The Museum of Homelessness is embarking on a new piece of work to develop resources for the sector around death and bereavement of people experiencing homelessness.
This all comes from the Dying Homeless Project, which has been running since 2017, and since 2018 has been led by the Museum of Homelessness (MoH). The Dying Homeless Project is here to remember and honour people who have died while homeless, and to provide a space and network for us to support each other in grief along with campaigning for change to prevent future unnecessary deaths. Earlier this year, we released our findings that 976 people who were experiencing homelessness had died in the UK during 2020.
There are so many difficult things that we are confronted with when someone we know dies, whatever their circumstances, but this can be specifically challenging if the person was experiencing homelessness.. All of us at MoH have had our own experiences with this, and through the Dying Homeless Project we’ve had numerous conversations with others. We’ve spoken to people affected by homelessness, friends and family, staff and volunteers, and learned about the wide range of complex emotions and practical challenges that people face. Emotional responses can range from feeling grief, sadness, frustration, regret, numbness, or anything and everything in between. These emotions can be compounded or pushed aside by the practicalities that are necessary at the same time; processes such as inquests, investigations, funeral arrangements, and contacting next of kin can all be challenging in themselves.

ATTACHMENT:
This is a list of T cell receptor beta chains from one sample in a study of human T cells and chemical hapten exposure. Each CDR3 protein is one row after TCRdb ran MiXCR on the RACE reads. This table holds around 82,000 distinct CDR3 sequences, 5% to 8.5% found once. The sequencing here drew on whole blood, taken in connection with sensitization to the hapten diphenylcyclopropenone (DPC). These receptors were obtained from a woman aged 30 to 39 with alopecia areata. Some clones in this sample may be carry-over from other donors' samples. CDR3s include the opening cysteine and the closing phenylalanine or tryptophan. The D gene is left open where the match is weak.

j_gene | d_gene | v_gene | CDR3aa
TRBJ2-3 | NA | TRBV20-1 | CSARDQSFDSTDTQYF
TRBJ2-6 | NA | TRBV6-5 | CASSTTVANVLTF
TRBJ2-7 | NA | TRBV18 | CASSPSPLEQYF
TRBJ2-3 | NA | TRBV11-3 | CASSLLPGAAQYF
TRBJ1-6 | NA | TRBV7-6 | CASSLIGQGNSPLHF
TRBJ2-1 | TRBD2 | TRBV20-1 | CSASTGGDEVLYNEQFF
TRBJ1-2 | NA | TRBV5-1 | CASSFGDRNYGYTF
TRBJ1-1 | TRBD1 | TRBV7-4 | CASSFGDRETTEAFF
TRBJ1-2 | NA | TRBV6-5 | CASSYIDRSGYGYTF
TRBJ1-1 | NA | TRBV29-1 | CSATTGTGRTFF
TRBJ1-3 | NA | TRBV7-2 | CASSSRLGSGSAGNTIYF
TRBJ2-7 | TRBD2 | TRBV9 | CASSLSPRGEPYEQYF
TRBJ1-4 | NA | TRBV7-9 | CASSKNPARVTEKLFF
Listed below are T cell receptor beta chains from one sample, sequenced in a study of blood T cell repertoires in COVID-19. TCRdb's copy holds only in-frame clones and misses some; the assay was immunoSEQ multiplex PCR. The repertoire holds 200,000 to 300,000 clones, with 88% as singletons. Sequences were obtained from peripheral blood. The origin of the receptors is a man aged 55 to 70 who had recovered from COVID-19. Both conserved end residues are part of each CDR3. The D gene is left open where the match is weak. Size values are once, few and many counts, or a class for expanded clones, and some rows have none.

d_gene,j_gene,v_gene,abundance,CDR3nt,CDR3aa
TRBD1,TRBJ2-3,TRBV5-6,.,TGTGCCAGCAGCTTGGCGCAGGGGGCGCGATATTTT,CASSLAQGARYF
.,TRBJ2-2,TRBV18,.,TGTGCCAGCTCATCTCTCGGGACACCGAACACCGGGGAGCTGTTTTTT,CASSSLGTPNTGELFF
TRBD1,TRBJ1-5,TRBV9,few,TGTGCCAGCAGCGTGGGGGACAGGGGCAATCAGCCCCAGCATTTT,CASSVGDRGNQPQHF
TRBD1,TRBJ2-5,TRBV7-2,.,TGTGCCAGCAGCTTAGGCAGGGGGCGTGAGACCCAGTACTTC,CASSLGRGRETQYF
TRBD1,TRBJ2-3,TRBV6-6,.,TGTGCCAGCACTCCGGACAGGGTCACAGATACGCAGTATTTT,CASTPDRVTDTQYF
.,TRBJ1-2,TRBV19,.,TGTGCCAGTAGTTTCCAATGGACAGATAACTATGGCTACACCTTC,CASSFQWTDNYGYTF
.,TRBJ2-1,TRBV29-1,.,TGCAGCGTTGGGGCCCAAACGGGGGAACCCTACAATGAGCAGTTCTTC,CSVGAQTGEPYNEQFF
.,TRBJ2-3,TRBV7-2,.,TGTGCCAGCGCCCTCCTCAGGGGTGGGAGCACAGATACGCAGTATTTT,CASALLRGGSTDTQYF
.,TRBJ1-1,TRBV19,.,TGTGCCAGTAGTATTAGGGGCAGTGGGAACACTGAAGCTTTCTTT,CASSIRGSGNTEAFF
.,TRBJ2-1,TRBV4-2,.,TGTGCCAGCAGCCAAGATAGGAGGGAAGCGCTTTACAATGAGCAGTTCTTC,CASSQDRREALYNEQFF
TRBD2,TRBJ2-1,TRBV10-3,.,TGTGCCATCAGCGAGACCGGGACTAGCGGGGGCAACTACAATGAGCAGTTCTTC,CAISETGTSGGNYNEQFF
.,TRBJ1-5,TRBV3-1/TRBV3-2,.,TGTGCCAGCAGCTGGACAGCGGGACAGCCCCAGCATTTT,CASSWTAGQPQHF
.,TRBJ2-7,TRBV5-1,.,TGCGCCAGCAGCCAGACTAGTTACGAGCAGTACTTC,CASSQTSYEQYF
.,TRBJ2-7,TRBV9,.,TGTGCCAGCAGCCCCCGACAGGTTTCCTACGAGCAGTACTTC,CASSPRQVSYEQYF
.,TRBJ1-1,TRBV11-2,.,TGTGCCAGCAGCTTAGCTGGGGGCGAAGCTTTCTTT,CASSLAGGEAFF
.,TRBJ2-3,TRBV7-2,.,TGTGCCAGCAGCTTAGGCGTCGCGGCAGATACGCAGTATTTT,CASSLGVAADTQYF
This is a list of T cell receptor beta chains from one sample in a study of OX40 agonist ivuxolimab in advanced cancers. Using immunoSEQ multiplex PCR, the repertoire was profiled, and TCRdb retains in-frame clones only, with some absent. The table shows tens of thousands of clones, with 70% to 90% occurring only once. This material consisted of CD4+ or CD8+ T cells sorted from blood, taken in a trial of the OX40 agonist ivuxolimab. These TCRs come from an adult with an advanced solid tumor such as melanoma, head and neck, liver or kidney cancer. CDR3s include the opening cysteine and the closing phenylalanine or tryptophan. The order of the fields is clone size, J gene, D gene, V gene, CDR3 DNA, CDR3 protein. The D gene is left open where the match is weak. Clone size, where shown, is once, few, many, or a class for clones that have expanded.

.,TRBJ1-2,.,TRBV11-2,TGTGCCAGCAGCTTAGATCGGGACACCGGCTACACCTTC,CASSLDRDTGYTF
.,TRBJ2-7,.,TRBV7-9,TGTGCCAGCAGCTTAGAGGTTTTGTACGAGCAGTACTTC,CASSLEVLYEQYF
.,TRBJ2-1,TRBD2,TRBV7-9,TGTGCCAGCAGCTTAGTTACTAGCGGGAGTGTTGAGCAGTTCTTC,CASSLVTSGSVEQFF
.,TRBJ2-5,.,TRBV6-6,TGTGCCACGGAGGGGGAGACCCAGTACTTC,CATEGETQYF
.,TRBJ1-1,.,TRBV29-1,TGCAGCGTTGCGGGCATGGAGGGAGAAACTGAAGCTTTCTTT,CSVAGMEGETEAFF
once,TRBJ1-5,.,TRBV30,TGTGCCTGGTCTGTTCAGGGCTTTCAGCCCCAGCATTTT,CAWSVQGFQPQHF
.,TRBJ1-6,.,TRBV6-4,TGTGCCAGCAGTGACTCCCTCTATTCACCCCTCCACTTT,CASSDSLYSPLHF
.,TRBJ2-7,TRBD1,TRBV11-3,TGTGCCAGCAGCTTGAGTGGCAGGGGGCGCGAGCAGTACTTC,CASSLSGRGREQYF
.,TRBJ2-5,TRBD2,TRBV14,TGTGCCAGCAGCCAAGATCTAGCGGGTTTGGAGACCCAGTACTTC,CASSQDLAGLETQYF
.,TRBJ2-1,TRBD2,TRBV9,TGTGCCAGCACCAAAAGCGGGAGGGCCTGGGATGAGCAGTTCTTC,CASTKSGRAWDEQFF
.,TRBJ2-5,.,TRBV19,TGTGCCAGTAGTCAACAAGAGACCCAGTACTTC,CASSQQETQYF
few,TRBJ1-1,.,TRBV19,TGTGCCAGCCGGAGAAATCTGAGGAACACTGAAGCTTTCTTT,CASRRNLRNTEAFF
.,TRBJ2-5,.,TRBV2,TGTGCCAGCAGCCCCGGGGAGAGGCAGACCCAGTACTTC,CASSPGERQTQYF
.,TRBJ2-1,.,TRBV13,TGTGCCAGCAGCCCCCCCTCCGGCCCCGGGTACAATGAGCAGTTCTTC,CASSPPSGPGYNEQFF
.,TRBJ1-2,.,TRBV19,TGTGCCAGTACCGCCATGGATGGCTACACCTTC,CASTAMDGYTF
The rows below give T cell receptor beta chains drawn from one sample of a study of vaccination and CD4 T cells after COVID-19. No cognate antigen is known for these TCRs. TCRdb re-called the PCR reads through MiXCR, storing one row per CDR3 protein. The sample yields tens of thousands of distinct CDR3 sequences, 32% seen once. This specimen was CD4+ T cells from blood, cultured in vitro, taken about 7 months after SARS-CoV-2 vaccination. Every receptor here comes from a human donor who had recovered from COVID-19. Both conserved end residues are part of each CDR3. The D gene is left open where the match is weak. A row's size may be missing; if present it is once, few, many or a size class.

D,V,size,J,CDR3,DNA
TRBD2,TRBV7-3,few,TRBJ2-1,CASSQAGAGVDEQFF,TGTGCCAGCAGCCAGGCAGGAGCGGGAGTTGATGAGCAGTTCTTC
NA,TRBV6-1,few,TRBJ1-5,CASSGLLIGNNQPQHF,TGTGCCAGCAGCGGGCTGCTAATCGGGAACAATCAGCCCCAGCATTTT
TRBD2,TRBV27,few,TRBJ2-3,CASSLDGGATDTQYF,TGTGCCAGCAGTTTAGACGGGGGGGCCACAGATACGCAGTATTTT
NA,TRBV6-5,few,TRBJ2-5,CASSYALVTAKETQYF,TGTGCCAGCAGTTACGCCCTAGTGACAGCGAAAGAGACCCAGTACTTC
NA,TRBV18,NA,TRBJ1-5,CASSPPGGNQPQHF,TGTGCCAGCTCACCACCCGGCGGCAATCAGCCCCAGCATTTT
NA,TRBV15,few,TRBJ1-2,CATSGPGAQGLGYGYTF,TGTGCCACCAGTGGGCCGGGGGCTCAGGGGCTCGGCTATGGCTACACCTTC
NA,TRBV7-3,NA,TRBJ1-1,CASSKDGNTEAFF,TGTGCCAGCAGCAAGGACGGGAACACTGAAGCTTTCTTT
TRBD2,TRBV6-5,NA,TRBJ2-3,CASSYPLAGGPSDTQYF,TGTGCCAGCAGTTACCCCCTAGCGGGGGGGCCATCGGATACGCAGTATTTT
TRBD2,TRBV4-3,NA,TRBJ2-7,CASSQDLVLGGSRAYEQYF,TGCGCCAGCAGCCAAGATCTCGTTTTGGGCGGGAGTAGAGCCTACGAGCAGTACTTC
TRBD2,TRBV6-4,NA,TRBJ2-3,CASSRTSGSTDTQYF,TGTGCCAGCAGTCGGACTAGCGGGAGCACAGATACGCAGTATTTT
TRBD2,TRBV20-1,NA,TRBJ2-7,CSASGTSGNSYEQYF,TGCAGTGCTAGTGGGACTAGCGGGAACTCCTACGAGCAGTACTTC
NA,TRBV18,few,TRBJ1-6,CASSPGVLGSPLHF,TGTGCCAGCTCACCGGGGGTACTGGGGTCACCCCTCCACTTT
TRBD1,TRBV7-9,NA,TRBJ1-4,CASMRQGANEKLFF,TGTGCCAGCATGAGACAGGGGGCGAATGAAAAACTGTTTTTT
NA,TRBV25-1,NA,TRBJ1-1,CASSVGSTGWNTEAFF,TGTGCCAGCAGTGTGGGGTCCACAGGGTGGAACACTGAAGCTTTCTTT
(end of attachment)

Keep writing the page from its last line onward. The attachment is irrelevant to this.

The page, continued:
These are just a few examples of the things we’d like to provide support around. We already host a Death Café as an open space for anyone to talk about death and loss however, we know that more is needed. We are now working on producing further resources that can be used to help you through a loss, and to help you support others through atheir loss. We’d like to find out what would be most valuable to help you deal with the emotions surrounding death, as well as the practicalities, and we’d like to hear what format these resources should take to be most useful and accessible to a wide range of people. Homeless Link has already provided some vital resources that contain information about Safeguarding Adults Reviews and the role of coroners and we’d like to know what else we should cover now.